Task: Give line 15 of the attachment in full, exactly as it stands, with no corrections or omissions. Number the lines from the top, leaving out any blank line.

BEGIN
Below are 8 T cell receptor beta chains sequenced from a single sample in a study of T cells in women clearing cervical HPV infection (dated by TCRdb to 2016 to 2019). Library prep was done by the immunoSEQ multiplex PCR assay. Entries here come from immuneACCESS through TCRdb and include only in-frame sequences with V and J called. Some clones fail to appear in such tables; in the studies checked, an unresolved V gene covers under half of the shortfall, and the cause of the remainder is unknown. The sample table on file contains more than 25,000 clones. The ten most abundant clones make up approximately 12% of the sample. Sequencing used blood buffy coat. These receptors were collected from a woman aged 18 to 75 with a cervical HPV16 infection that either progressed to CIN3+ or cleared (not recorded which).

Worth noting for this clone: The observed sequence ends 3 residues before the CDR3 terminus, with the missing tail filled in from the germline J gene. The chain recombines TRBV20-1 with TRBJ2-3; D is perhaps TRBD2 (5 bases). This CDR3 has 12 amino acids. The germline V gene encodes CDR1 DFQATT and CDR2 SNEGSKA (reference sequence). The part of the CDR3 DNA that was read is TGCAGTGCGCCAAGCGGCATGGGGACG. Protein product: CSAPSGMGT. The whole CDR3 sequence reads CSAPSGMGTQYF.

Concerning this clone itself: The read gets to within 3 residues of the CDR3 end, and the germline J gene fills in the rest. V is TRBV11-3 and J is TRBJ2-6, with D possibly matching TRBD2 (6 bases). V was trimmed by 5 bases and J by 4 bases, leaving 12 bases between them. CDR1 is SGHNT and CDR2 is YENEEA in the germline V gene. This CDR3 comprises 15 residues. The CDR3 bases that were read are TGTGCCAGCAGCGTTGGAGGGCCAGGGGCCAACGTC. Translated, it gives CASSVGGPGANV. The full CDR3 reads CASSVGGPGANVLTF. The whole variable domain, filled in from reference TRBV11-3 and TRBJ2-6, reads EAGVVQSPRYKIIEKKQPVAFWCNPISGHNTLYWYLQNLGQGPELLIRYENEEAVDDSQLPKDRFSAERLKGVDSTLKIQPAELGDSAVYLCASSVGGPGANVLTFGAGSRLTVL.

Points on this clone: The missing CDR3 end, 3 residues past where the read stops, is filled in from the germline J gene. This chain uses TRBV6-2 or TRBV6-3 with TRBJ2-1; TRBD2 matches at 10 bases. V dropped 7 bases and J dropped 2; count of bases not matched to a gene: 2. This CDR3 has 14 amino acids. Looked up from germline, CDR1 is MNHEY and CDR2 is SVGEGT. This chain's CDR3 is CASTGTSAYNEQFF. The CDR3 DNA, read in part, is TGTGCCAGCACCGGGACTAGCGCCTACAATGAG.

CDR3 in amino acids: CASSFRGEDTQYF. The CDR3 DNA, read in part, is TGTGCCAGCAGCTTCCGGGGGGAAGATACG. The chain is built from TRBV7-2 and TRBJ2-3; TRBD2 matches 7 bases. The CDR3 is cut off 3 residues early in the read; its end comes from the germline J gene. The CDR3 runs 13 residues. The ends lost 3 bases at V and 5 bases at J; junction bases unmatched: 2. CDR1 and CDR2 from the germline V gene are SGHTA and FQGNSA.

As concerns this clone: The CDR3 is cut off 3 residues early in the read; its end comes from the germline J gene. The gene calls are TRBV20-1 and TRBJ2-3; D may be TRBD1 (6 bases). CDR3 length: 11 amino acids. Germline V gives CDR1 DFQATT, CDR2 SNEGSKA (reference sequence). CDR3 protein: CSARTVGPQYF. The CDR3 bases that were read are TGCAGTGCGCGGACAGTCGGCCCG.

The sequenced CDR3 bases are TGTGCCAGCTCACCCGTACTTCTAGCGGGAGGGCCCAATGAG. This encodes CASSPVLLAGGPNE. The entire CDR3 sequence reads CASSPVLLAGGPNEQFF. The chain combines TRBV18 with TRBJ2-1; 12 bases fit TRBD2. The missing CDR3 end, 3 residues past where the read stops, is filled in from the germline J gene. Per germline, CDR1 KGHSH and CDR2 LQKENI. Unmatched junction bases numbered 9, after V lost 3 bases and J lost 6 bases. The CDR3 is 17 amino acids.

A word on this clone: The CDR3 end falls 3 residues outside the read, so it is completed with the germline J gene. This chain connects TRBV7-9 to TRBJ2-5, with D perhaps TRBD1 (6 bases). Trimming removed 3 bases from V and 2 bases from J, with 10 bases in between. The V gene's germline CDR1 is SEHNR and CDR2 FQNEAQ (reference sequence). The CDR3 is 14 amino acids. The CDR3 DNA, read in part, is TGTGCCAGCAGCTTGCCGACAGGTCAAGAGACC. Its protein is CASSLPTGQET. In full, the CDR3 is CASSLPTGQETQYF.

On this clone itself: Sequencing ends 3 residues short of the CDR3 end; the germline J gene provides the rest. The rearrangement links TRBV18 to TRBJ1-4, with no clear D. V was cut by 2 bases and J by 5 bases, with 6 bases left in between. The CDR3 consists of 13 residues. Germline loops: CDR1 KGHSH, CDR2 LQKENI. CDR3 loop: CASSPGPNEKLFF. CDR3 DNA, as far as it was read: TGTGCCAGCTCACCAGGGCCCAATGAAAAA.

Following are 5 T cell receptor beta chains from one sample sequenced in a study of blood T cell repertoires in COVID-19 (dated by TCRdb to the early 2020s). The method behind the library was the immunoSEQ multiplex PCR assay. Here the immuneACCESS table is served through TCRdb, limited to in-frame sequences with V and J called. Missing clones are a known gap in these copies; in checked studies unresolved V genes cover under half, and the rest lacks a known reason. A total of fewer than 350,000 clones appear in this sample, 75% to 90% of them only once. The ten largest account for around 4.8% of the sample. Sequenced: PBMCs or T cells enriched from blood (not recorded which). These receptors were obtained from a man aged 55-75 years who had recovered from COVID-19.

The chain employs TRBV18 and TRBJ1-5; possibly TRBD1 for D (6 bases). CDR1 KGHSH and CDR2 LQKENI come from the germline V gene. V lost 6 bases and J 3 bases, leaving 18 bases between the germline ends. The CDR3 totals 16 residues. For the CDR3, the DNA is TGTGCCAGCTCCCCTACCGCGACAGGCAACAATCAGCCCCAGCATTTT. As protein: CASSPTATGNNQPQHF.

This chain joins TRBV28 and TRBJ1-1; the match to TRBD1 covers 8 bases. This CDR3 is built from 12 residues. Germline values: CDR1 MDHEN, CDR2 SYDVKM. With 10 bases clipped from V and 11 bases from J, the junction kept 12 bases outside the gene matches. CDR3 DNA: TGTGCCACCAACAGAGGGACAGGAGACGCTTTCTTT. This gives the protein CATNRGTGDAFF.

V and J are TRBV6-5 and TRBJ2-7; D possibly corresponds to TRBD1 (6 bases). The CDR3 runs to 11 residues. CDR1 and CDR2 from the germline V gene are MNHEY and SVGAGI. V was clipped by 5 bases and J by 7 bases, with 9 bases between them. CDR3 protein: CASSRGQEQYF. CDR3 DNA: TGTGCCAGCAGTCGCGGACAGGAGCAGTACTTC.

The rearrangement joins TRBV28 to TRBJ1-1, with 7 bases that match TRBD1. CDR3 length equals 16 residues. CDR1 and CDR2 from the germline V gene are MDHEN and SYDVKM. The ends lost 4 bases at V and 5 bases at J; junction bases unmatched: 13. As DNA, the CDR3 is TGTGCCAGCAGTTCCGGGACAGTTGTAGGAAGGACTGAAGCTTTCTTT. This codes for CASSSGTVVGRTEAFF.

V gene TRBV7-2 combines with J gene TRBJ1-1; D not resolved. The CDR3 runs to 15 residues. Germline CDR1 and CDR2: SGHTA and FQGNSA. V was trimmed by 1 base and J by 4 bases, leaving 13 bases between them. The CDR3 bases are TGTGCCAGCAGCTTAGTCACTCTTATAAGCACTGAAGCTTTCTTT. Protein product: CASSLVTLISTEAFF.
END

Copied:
V gene TRBV7-2 combines with J gene TRBJ1-1; D not resolved. The CDR3 runs to 15 residues. Germline CDR1 and CDR2: SGHTA and FQGNSA. V was trimmed by 1 base and J by 4 bases, leaving 13 bases between them. The CDR3 bases are TGTGCCAGCAGCTTAGTCACTCTTATAAGCACTGAAGCTTTCTTT. Protein product: CASSLVTLISTEAFF.